I love to involve people. Listen to their anecdotes, their traditions and customs. I think that all of this enriches the work. I remember very much what a lady once told me in Bacalar, a town in the Mexican Caribbean: “always remember when you paint, the people who walk here daily, for you they leave and we stay”. From my point of view, Street Arts is essentially an imposition, but it can become a very important bridge of dialogue.

«Ixtaltepec mural» by OSCAR AXO – Ixtaltepec Town, México | Photo provided by Oscar Axo

6- According to you, what is the criteria that determines your Street Art work modifies the urban space and why is your work considered aesthetically well done?

I consider that aesthetically an intervention is well done when it enters into the dynamics of the social life that surrounds it, when it is appropriated by the community. Later, other factors such as plastic and invoice values ​​are considered.

«Ixtaltepec mural» by OSCAR AXO – Ixtaltepec Town, México | Photo provided by Oscar Axo

7-What is the “historical future” of your work? Should we take care of it, preserve it and repaint it as if it were a museum’s piece of art? Or should it be allowed to age with the city itself?

The street and in general the urban dynamics are very changing and transitory. The city is constantly recreating itself, destroying the old and preserving what it considers important within its history or traditions. Most of the time the work will age and end up being destroyed by natural factors, thus ending its cycle. That is the transitory aesthetic of Street Art. But if one is lucky, a work may have become a very important identity element of the community where it is made, and then the community itself will take care of it and extend its existence a little more. In the end only the photographic record will remain. There is something mystical in the transience  of urban art.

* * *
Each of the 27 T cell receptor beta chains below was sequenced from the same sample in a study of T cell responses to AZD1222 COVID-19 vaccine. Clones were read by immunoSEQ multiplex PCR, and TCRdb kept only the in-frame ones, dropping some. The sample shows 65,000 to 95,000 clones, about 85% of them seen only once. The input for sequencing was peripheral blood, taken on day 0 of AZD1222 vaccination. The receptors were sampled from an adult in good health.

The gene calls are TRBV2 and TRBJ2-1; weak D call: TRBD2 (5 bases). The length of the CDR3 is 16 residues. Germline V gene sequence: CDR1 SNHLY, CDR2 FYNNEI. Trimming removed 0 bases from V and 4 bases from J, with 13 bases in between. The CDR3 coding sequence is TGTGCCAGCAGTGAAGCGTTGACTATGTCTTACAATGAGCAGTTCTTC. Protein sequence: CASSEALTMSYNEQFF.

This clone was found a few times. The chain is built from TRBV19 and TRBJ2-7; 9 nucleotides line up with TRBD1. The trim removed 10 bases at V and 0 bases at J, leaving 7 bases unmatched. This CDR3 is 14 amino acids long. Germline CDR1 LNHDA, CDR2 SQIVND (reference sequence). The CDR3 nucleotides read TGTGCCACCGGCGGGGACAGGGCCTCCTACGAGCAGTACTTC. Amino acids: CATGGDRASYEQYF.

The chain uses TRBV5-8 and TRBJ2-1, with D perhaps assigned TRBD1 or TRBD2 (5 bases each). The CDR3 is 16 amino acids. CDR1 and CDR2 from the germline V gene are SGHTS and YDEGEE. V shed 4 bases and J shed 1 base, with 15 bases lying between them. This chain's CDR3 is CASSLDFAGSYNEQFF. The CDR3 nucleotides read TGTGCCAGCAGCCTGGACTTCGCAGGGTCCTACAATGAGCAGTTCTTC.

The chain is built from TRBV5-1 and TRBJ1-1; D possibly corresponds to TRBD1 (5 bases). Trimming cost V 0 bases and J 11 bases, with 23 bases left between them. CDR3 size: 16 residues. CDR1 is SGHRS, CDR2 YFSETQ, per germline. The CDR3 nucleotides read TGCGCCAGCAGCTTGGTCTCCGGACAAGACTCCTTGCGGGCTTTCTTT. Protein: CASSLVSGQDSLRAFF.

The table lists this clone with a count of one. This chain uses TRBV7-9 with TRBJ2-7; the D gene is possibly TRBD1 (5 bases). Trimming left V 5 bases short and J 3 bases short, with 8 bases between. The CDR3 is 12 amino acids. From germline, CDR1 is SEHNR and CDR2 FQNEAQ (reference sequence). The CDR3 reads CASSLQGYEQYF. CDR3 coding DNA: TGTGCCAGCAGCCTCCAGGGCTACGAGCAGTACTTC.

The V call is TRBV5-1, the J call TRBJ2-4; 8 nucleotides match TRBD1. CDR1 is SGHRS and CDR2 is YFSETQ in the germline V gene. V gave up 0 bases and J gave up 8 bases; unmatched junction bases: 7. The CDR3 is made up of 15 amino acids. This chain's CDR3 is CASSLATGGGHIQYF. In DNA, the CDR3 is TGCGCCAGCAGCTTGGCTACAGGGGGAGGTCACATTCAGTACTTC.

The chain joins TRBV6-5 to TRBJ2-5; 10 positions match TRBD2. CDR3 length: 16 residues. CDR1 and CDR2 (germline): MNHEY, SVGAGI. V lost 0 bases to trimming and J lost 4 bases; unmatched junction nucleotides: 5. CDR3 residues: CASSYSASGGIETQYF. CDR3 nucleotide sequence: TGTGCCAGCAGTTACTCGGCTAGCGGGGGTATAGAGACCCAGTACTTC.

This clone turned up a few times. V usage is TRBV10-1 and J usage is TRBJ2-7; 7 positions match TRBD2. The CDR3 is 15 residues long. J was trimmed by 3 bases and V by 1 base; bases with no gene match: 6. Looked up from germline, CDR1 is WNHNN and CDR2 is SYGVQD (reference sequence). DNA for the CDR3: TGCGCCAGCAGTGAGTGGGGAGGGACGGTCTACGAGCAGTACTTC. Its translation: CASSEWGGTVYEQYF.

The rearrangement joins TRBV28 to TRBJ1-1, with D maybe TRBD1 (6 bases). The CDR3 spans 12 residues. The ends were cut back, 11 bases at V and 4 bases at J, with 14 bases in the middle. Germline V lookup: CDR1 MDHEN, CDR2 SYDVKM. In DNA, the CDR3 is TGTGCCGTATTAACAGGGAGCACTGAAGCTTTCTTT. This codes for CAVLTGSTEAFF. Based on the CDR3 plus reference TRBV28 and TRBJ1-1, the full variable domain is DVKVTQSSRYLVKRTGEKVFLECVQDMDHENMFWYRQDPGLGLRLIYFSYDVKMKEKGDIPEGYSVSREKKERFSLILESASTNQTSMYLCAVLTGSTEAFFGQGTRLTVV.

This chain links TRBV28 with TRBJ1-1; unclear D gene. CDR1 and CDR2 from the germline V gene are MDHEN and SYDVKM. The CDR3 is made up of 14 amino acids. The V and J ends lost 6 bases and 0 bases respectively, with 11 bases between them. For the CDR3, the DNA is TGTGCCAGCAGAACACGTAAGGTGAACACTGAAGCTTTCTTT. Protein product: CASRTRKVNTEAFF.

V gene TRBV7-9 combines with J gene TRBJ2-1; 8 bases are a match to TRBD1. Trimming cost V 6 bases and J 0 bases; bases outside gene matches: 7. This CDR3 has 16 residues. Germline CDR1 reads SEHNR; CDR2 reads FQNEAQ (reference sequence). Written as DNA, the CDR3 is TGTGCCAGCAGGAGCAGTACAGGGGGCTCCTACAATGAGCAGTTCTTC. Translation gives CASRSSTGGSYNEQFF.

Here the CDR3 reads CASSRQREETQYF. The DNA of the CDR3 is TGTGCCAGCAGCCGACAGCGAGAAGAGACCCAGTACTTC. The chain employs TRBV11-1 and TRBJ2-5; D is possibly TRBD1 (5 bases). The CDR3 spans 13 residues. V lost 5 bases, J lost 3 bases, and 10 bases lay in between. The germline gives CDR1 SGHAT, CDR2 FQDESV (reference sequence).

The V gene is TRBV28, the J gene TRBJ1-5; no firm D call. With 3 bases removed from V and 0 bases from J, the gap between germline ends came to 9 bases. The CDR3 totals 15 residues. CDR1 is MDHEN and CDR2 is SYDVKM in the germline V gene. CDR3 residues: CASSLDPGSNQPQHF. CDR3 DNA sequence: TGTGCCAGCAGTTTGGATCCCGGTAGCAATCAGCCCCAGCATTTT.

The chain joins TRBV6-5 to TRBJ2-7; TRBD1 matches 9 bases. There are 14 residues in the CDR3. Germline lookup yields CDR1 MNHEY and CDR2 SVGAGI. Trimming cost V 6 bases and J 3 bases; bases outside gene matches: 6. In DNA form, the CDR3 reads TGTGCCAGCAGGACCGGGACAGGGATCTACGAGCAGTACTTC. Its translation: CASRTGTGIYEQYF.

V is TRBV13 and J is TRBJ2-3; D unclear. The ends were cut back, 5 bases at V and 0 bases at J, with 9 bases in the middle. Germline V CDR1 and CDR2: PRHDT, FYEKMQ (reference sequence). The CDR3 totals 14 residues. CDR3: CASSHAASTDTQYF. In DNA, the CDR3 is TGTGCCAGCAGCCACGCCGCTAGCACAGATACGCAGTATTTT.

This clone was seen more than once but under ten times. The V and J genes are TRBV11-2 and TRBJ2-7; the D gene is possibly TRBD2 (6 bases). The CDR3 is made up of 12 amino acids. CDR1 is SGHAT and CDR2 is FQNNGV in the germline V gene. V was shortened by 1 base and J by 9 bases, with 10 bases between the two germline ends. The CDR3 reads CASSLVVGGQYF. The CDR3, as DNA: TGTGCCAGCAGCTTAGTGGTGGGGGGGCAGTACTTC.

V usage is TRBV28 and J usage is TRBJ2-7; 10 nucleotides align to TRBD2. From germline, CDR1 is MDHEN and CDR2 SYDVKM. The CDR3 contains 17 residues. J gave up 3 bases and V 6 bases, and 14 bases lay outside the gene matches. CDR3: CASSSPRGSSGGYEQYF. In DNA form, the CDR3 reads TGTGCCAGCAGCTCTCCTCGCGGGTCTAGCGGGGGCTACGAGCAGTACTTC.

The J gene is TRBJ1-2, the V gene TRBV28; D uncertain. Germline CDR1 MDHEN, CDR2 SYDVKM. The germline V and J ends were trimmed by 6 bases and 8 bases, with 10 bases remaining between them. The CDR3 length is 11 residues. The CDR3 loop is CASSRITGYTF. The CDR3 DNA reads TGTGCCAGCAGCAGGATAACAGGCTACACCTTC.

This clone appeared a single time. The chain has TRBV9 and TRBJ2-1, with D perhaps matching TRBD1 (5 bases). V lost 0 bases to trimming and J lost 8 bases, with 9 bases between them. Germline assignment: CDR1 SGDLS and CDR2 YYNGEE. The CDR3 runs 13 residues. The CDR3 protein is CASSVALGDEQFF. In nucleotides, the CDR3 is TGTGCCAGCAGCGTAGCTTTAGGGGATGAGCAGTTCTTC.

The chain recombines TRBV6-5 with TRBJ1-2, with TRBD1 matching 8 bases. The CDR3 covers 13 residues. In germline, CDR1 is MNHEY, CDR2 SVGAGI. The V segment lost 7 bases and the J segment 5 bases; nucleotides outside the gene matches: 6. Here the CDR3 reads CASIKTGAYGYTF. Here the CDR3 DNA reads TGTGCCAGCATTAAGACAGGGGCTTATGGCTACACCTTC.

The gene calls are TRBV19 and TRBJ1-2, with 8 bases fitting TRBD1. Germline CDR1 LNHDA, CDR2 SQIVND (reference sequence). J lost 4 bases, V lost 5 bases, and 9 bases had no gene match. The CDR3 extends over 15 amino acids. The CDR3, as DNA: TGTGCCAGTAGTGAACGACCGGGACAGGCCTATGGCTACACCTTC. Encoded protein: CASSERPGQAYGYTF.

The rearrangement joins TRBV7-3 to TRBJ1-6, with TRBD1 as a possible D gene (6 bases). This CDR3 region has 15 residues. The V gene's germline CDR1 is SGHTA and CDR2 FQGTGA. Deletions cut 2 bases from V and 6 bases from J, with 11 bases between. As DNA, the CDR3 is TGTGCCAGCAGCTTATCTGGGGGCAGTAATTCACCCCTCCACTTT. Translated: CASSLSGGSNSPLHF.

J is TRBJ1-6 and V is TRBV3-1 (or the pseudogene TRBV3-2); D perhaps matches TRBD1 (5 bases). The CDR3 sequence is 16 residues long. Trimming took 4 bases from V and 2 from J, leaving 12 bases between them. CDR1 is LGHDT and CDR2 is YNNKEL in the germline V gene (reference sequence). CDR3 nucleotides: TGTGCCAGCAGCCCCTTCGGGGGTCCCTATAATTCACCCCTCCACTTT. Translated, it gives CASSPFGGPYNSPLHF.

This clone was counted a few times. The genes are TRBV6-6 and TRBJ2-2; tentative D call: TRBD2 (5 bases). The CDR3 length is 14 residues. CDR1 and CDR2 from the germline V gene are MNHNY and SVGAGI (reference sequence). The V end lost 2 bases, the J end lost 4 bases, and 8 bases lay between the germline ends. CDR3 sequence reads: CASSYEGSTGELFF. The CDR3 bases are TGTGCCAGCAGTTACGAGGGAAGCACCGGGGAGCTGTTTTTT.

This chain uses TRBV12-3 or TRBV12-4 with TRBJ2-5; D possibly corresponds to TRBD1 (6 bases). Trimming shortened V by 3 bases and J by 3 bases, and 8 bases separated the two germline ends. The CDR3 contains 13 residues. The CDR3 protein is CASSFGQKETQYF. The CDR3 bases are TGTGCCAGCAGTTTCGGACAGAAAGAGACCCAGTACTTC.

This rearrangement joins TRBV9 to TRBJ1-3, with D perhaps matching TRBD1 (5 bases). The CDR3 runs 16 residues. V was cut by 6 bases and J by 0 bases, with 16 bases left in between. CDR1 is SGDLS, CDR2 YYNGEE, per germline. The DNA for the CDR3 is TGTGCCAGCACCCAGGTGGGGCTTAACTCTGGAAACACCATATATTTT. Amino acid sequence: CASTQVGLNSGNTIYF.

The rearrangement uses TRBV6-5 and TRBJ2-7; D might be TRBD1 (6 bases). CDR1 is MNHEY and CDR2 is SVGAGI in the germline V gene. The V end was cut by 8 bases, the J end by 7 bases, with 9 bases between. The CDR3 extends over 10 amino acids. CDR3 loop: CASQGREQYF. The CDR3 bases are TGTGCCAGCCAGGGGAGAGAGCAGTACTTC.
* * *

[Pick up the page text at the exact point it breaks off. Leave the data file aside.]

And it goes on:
8- How does your work add value to the urban space in which it is produced?

I believe that projects by involving the community create a very important connection, it is no longer an imposed proposal, now it was part of the dynamics of the community. In other cases, the mere fact of painting a space considerably improves the transit of people. It can be without a doubt a dangerous gentrification game. So I think, without the community nothing, with the community everything.

«Ixtaltepec mural» by OSCAR AXO – Ixtaltepec Town, México | Photo provided by Oscar Axo

9- What were the difficulties that you encountered during the completion of your work modifying the urban space?

There will always be difficulties, each project has its challenges. In this case it was the heat, and the state of seismic alert (trembled every day) that was still part of the town.

10- Why is urban art important to modify the urban space? What sort of projects are you planning to do in the future ?

I consider urban art to be a means of expression that can influence a considerable number of people. So it seems to me that painting on the street is a great responsibility. Undoubtedly, a project will not fix the multiple social problems that are lived day by day, but they promote empathy processes that are important for a better coexistence and in turn leave a positive aesthetic change in the public space. If the community where it is painted is recognized and on the wall and forces it to reflect on itself, it is already a great contribution.

«Ixtaltepec mural» by OSCAR AXO – Ixtaltepec Town, México | Photo provided by Oscar Axo

Oscar Axo.

Interview conducted by Art Bill – journalist and owner of Street Art In Action.